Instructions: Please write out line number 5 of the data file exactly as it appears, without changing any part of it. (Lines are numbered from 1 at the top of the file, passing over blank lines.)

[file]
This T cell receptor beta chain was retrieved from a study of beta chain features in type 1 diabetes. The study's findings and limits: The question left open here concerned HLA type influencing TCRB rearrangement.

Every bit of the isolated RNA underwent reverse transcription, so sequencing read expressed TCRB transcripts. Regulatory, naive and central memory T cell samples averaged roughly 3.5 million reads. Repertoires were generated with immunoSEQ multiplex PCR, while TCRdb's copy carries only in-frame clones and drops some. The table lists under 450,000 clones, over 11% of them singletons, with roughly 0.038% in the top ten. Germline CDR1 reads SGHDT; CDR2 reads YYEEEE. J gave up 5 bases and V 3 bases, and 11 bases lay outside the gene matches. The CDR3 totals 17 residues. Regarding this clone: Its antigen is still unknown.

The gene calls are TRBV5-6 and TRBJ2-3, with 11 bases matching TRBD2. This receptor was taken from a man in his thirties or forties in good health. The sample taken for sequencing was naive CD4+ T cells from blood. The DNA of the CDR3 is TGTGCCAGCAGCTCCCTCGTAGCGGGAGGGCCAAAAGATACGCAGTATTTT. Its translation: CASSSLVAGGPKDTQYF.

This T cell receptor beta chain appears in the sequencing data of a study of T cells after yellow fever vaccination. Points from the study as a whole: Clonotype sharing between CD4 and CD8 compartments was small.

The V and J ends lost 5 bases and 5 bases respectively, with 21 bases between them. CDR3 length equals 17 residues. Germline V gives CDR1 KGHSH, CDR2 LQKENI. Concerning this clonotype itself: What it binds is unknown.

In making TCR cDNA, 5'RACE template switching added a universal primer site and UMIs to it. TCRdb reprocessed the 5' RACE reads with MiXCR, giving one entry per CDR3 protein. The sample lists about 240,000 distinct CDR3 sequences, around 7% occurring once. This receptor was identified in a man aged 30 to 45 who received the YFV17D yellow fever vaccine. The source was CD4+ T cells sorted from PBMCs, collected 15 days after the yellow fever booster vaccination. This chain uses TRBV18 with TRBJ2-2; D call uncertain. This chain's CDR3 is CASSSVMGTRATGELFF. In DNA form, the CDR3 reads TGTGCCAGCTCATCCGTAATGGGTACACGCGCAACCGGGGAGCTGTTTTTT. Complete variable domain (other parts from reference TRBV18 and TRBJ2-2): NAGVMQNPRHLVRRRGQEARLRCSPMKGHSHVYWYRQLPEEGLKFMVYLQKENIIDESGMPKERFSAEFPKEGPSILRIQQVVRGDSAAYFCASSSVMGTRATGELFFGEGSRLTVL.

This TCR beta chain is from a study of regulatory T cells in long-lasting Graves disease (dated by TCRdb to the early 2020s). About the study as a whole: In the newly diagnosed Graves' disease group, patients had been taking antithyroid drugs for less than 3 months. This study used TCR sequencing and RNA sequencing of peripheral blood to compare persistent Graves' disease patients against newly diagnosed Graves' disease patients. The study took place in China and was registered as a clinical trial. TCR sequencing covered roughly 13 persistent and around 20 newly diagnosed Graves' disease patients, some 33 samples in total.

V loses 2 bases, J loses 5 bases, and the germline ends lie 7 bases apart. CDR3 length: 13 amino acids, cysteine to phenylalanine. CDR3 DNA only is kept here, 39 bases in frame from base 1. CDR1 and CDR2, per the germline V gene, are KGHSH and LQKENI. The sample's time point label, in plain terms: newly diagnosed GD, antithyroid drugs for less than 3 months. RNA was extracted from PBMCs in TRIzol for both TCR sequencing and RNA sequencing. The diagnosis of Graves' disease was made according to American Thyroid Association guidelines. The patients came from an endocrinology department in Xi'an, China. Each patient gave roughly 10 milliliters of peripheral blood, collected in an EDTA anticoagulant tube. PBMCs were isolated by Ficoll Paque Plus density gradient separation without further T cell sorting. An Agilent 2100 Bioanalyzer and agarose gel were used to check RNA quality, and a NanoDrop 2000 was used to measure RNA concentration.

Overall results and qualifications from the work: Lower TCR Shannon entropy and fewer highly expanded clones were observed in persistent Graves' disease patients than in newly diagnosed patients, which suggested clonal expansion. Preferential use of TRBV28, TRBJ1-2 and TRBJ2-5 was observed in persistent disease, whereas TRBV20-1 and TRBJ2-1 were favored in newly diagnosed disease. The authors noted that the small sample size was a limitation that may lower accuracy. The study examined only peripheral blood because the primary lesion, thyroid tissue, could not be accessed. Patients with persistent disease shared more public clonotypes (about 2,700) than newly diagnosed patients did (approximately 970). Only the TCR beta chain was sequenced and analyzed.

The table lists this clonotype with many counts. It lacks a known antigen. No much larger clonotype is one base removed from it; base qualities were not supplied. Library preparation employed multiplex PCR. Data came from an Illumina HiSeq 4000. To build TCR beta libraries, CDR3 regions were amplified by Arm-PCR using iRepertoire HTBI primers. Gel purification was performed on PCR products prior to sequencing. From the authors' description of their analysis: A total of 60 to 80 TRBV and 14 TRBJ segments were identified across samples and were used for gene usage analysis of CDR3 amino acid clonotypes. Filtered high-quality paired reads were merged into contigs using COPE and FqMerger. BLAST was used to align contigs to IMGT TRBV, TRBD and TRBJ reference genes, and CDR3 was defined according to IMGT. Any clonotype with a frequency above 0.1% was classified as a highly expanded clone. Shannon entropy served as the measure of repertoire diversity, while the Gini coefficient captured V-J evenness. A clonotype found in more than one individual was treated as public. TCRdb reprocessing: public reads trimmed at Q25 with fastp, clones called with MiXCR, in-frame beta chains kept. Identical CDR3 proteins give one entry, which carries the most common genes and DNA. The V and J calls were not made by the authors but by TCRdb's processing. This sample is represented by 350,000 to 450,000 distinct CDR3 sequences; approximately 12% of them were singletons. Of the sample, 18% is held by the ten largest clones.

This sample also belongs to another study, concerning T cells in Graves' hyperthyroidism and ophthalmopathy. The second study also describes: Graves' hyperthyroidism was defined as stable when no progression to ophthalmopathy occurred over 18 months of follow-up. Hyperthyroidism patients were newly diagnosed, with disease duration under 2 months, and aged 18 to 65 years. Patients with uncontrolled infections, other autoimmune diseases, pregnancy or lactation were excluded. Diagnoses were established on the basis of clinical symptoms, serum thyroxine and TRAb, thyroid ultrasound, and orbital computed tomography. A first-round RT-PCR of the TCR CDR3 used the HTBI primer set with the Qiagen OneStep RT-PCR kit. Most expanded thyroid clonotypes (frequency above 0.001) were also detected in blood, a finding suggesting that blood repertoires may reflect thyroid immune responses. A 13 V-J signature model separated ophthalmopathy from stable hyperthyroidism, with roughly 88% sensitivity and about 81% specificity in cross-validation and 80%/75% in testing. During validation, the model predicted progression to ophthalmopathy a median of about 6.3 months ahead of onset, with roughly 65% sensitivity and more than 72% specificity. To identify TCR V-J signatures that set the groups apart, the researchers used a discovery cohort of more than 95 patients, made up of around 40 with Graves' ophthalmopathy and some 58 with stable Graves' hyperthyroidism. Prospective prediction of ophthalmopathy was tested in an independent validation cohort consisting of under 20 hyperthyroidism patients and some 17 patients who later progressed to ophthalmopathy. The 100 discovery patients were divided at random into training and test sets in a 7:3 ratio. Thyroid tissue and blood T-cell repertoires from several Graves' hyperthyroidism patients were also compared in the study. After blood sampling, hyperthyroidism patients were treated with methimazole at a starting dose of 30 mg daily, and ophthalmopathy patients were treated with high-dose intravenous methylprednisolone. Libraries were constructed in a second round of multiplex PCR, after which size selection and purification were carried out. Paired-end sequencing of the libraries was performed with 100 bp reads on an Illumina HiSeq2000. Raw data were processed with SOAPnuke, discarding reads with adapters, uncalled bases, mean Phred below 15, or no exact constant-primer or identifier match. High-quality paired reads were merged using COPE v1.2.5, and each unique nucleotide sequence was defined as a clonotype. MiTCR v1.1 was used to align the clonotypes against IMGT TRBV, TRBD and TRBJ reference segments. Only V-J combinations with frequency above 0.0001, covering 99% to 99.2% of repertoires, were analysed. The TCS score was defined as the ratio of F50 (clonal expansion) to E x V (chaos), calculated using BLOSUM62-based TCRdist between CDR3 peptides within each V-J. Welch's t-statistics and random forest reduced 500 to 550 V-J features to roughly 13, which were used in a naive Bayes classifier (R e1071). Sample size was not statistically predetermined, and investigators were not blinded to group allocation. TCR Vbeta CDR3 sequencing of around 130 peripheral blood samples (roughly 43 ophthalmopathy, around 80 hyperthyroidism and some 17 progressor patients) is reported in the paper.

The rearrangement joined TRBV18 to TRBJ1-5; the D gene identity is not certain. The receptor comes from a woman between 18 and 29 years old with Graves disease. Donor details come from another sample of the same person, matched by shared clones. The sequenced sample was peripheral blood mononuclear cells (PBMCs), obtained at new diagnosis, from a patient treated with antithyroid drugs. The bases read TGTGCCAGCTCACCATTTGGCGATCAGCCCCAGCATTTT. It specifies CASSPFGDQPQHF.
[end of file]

The V and J ends lost 5 bases and 5 bases respectively, with 21 bases between them. CDR3 length equals 17 residues. Germline V gives CDR1 KGHSH, CDR2 LQKENI. Concerning this clonotype itself: What it binds is unknown.